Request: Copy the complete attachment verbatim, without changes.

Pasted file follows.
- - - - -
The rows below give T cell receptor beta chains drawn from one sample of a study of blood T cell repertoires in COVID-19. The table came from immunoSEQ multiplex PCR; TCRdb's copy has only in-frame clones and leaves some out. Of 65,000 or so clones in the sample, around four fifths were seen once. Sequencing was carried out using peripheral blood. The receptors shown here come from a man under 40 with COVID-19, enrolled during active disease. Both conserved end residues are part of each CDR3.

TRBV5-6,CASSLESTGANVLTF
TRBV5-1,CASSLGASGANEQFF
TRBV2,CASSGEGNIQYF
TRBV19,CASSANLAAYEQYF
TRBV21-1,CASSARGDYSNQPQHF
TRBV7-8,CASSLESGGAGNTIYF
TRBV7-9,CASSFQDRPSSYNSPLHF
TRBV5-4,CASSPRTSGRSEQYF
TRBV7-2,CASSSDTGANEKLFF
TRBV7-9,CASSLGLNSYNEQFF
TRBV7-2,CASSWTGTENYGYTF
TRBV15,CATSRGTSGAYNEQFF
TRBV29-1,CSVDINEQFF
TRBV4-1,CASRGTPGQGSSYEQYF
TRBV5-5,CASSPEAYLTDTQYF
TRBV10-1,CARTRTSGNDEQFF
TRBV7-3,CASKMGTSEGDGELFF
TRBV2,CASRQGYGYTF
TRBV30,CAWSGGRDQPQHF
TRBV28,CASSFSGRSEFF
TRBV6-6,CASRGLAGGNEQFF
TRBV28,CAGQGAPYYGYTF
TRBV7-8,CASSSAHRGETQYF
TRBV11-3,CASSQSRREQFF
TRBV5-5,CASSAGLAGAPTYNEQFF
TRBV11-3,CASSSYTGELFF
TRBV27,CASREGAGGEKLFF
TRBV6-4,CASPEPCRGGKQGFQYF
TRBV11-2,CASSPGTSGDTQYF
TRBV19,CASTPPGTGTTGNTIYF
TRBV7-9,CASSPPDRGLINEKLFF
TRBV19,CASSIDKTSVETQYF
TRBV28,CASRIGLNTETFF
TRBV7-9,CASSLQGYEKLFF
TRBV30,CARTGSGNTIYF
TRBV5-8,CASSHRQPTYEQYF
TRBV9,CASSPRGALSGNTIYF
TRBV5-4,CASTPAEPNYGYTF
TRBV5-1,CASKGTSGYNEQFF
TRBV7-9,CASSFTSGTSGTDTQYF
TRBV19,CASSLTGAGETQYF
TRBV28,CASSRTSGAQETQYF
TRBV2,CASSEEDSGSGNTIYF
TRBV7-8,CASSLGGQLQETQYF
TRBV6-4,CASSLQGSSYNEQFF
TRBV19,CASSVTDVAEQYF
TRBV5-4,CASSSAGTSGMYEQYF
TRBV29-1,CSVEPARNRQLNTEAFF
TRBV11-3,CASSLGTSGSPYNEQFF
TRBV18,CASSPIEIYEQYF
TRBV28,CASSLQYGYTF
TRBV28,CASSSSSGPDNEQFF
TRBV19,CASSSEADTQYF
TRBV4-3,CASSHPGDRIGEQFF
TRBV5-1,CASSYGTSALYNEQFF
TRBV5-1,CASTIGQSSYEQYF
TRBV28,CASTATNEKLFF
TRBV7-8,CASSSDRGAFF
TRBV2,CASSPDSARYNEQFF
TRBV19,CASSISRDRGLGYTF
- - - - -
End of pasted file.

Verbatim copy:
The rows below give T cell receptor beta chains drawn from one sample of a study of blood T cell repertoires in COVID-19. The table came from immunoSEQ multiplex PCR; TCRdb's copy has only in-frame clones and leaves some out. Of 65,000 or so clones in the sample, around four fifths were seen once. Sequencing was carried out using peripheral blood. The receptors shown here come from a man under 40 with COVID-19, enrolled during active disease. Both conserved end residues are part of each CDR3.

TRBV5-6,CASSLESTGANVLTF
TRBV5-1,CASSLGASGANEQFF
TRBV2,CASSGEGNIQYF
TRBV19,CASSANLAAYEQYF
TRBV21-1,CASSARGDYSNQPQHF
TRBV7-8,CASSLESGGAGNTIYF
TRBV7-9,CASSFQDRPSSYNSPLHF
TRBV5-4,CASSPRTSGRSEQYF
TRBV7-2,CASSSDTGANEKLFF
TRBV7-9,CASSLGLNSYNEQFF
TRBV7-2,CASSWTGTENYGYTF
TRBV15,CATSRGTSGAYNEQFF
TRBV29-1,CSVDINEQFF
TRBV4-1,CASRGTPGQGSSYEQYF
TRBV5-5,CASSPEAYLTDTQYF
TRBV10-1,CARTRTSGNDEQFF
TRBV7-3,CASKMGTSEGDGELFF
TRBV2,CASRQGYGYTF
TRBV30,CAWSGGRDQPQHF
TRBV28,CASSFSGRSEFF
TRBV6-6,CASRGLAGGNEQFF
TRBV28,CAGQGAPYYGYTF
TRBV7-8,CASSSAHRGETQYF
TRBV11-3,CASSQSRREQFF
TRBV5-5,CASSAGLAGAPTYNEQFF
TRBV11-3,CASSSYTGELFF
TRBV27,CASREGAGGEKLFF
TRBV6-4,CASPEPCRGGKQGFQYF
TRBV11-2,CASSPGTSGDTQYF
TRBV19,CASTPPGTGTTGNTIYF
TRBV7-9,CASSPPDRGLINEKLFF
TRBV19,CASSIDKTSVETQYF
TRBV28,CASRIGLNTETFF
TRBV7-9,CASSLQGYEKLFF
TRBV30,CARTGSGNTIYF
TRBV5-8,CASSHRQPTYEQYF
TRBV9,CASSPRGALSGNTIYF
TRBV5-4,CASTPAEPNYGYTF
TRBV5-1,CASKGTSGYNEQFF
TRBV7-9,CASSFTSGTSGTDTQYF
TRBV19,CASSLTGAGETQYF
TRBV28,CASSRTSGAQETQYF
TRBV2,CASSEEDSGSGNTIYF
TRBV7-8,CASSLGGQLQETQYF
TRBV6-4,CASSLQGSSYNEQFF
TRBV19,CASSVTDVAEQYF
TRBV5-4,CASSSAGTSGMYEQYF
TRBV29-1,CSVEPARNRQLNTEAFF
TRBV11-3,CASSLGTSGSPYNEQFF
TRBV18,CASSPIEIYEQYF
TRBV28,CASSLQYGYTF
TRBV28,CASSSSSGPDNEQFF
TRBV19,CASSSEADTQYF
TRBV4-3,CASSHPGDRIGEQFF
TRBV5-1,CASSYGTSALYNEQFF
TRBV5-1,CASTIGQSSYEQYF
TRBV28,CASTATNEKLFF
TRBV7-8,CASSSDRGAFF
TRBV2,CASSPDSARYNEQFF
TRBV19,CASSISRDRGLGYTF